• There is other ways to solve this problem. The foreskin can be widened with gradual stretching, aided with the help of some topical medication. Also there is surgery to reshape the foreskin. The doctors should have offered the other effective treatments, not circumcision, because circumcision always creates problems.

      • frenk

        Hi – thanks for the ‘foreskin’ update!

  • Nathan

    It is a terrible and wicked shame that Norway has refused to accept that males have the same human rights as females to be free of any form of genital mutilation. It is a disgrace that they care not for the human rights of males simply because of their sex.

  • Nicole

    Genital mutilation is a disgusting violation of basic human rights no matter what form your genitals take. Why is it so hard for society to accept that girls AND BOYS need to be protected from this?? To say that FGM is worse than MGM is ridiculous. There are varying degrees of both, from the extremely damaging to the so called “benign.” Yet even a ceremonial pin-prick is illegal and socially condemned when performed on females. For males, there is no law against any form, and the most common is a traumatic removal of the entire foreskin. Her Body Her Rights. HIS BODY HIS RIGHTS!

  • Bryan Scandrett

    Religion has no say over the autonomy of the childs body. To end this, it needs a case of an adult suing parents and hospital for damages as the legislators won’t protect male infants.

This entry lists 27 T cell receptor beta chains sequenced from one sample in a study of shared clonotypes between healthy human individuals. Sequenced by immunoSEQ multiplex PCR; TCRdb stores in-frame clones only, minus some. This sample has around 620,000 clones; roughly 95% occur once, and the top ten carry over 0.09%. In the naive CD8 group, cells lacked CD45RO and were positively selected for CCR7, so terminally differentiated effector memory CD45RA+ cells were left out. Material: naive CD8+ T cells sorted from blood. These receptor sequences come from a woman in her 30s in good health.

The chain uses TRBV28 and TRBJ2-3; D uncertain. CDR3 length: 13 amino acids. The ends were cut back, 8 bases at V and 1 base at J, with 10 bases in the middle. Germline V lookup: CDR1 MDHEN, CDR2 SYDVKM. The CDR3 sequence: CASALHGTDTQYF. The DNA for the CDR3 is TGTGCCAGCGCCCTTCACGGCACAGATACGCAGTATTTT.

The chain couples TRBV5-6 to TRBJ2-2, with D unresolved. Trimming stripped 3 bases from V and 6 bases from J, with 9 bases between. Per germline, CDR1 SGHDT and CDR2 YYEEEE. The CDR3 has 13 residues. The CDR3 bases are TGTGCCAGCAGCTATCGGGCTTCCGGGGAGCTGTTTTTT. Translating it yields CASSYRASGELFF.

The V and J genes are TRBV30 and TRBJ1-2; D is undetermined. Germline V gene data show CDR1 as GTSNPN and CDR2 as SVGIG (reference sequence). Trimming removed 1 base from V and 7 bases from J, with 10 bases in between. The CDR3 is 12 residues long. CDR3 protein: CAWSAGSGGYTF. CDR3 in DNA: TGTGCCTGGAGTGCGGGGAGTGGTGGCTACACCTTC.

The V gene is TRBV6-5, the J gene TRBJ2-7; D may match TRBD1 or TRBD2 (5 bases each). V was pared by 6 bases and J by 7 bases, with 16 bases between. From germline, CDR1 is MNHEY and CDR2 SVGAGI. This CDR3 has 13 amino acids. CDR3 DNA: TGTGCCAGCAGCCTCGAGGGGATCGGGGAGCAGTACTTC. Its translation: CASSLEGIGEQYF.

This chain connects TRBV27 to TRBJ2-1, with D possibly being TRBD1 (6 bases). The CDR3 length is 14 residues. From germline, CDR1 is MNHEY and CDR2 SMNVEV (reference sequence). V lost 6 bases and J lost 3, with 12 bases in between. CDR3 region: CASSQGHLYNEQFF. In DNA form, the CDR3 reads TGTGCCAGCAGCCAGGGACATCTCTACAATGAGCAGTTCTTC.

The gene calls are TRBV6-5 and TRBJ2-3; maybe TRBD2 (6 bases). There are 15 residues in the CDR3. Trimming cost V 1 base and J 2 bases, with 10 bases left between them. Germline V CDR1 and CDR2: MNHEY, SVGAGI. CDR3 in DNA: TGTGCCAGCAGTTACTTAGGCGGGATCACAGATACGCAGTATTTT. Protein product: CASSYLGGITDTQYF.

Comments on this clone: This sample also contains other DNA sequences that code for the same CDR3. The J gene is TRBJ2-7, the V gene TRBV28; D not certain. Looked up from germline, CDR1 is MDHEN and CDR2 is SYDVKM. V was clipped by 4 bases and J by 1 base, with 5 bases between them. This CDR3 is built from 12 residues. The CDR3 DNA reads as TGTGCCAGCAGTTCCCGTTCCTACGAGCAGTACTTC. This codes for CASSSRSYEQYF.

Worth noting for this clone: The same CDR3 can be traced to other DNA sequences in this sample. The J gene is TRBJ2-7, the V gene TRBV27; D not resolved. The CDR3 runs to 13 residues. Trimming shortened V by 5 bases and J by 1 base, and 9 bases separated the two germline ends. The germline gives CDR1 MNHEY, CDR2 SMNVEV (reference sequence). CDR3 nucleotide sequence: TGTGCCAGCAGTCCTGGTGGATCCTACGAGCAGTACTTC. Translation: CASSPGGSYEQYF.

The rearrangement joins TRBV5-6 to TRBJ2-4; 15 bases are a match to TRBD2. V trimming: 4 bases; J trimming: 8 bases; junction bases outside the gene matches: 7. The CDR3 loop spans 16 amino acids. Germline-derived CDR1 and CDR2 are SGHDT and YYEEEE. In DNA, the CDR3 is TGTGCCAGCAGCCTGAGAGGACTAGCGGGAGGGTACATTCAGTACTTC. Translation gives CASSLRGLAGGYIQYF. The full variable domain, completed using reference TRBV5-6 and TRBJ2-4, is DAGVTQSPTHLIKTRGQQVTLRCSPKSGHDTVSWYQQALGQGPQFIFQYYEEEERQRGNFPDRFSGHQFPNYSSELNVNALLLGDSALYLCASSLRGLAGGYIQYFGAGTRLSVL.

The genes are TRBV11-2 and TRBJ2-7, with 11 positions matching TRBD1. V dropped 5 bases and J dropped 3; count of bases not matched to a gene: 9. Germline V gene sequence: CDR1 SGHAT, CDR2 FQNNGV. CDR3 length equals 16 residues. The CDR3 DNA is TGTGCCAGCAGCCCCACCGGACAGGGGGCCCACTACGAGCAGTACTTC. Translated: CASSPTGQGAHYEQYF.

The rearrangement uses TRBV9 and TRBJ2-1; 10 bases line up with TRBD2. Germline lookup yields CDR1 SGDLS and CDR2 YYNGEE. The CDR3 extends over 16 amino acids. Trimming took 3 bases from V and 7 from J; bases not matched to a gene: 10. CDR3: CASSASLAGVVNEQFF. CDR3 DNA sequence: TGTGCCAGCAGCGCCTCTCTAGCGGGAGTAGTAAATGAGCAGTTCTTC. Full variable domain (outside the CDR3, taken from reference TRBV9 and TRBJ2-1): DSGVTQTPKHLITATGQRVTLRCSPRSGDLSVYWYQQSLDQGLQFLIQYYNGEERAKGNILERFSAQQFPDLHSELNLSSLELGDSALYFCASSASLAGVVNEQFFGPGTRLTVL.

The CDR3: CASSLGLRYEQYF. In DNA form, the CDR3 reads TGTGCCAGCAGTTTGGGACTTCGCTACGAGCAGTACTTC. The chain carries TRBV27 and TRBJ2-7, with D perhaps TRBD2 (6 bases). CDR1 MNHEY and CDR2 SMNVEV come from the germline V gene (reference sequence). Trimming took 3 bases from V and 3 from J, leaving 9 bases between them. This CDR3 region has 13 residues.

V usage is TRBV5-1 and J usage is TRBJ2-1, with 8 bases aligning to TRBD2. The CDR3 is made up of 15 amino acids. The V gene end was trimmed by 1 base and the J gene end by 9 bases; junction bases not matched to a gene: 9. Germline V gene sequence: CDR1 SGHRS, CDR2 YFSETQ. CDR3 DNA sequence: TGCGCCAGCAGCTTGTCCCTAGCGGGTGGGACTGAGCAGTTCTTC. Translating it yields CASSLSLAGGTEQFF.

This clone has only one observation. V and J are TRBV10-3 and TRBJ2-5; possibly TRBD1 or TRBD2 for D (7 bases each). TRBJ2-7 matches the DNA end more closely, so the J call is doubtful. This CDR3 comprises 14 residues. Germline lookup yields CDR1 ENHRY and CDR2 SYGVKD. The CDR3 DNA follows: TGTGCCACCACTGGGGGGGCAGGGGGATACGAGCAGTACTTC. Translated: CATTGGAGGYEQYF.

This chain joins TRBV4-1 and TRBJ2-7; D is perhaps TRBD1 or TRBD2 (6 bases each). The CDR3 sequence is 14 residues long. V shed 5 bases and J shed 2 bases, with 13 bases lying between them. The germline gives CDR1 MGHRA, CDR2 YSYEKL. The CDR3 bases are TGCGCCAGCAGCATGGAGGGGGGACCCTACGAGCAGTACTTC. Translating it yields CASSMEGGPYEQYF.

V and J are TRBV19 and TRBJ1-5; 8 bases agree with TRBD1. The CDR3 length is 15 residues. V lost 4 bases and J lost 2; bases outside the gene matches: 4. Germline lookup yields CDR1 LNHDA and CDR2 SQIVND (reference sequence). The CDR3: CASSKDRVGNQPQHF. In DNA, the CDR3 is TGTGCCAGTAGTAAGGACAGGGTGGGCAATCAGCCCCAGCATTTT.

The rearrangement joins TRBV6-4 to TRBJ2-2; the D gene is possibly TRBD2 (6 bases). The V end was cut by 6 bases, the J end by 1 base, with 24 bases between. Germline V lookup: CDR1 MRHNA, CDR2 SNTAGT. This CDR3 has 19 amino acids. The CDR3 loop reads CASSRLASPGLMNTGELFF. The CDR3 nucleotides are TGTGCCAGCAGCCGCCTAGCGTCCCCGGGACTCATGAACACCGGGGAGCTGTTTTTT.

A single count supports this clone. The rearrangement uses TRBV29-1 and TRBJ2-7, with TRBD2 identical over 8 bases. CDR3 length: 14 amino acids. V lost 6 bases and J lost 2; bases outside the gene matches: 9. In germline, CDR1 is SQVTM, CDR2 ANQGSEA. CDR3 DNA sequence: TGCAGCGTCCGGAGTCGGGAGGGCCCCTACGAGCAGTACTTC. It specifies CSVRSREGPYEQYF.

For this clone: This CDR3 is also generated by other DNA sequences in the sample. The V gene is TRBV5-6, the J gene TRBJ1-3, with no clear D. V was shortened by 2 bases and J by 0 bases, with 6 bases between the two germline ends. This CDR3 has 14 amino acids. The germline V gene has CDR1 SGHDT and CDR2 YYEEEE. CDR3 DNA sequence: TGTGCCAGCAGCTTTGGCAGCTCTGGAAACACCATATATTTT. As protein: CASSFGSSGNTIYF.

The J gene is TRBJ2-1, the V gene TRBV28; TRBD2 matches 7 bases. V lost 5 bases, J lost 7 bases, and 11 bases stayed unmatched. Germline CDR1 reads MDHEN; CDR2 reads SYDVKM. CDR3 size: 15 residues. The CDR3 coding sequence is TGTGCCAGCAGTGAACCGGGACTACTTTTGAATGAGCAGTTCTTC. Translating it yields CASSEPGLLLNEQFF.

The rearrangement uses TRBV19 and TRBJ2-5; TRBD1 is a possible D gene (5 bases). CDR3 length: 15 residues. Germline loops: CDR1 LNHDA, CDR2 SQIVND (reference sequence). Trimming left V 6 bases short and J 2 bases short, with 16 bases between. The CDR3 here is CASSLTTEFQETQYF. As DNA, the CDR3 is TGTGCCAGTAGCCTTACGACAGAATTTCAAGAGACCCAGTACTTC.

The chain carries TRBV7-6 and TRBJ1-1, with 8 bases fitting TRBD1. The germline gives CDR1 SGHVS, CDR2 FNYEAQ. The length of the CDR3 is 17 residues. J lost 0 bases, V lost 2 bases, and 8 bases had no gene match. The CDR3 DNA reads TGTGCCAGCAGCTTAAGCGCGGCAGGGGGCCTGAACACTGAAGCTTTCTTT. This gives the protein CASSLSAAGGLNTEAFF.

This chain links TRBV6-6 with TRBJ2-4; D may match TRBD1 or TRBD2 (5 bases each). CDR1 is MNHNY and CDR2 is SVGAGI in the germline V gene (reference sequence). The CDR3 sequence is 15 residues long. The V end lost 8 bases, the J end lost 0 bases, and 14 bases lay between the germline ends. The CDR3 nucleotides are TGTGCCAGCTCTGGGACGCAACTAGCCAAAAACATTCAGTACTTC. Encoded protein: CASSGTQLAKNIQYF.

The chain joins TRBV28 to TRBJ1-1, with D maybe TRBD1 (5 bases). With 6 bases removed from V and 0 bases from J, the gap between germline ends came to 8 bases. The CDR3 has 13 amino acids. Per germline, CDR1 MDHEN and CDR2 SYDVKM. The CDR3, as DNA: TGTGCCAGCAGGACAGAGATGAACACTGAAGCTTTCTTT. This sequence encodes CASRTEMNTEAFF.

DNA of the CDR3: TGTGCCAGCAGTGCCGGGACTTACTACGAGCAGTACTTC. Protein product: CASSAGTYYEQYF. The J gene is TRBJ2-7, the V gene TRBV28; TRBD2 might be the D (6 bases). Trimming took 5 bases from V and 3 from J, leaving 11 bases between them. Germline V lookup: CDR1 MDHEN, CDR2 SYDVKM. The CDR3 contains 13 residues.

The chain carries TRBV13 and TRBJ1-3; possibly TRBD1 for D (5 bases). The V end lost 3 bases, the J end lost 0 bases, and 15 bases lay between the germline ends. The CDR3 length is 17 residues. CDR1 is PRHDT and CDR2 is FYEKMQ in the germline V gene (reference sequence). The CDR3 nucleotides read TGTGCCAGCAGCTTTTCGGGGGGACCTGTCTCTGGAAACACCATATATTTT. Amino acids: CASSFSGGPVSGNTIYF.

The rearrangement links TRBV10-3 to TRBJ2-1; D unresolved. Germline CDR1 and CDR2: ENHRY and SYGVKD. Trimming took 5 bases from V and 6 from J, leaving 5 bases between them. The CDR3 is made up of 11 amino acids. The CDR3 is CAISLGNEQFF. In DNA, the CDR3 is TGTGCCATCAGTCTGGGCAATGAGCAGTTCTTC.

History will judge us all with shame and rightly so.

  • Nancy Broertjes

    The UK stopped paying for it under the National Health and it almost stopped overnight.

  • Kalia

    Circumcision is cosmetic surgery and fine for adults desiring it. When done on infants it is unpredictable in quality and often performed by unqualified persons. Some circs take off ten times more than others. it is difficult to control the amount taken off when using devices like the Gomco clamp. Cutting off TOO MUCH and cutting crooked are very common. Perforated urethra is not unknown. Sure, infant circumcision is “easy” to do. Even easier to botch. Repair of botched circs is technically difficult and not always satisfactory. A man has to live with a ruined organ for life.

  • Lawrence Newman

    No, it’s been proven almost all erogenous nerves are in the foreskin. There are no doubts. IF there were, you could link me to one histological analysis disproving this.

    • Stephen Moreton

      No it has not been proven. I have repeatedly pointed you to histological work by multiple workers spanning decades proving the glans is key, not the foreskin, and you just ignore it all or dismiss it on ad hominem grounds, whilst parroting the same tired old article by Cold & Taylor which lumps all nerve types together and makes wild speculations. You are what psychologists call “in denial”.

      • Lawrence Newman

        There isn’t one histological analysis in existence that shows the glans to have any significant erogenous properties. FACT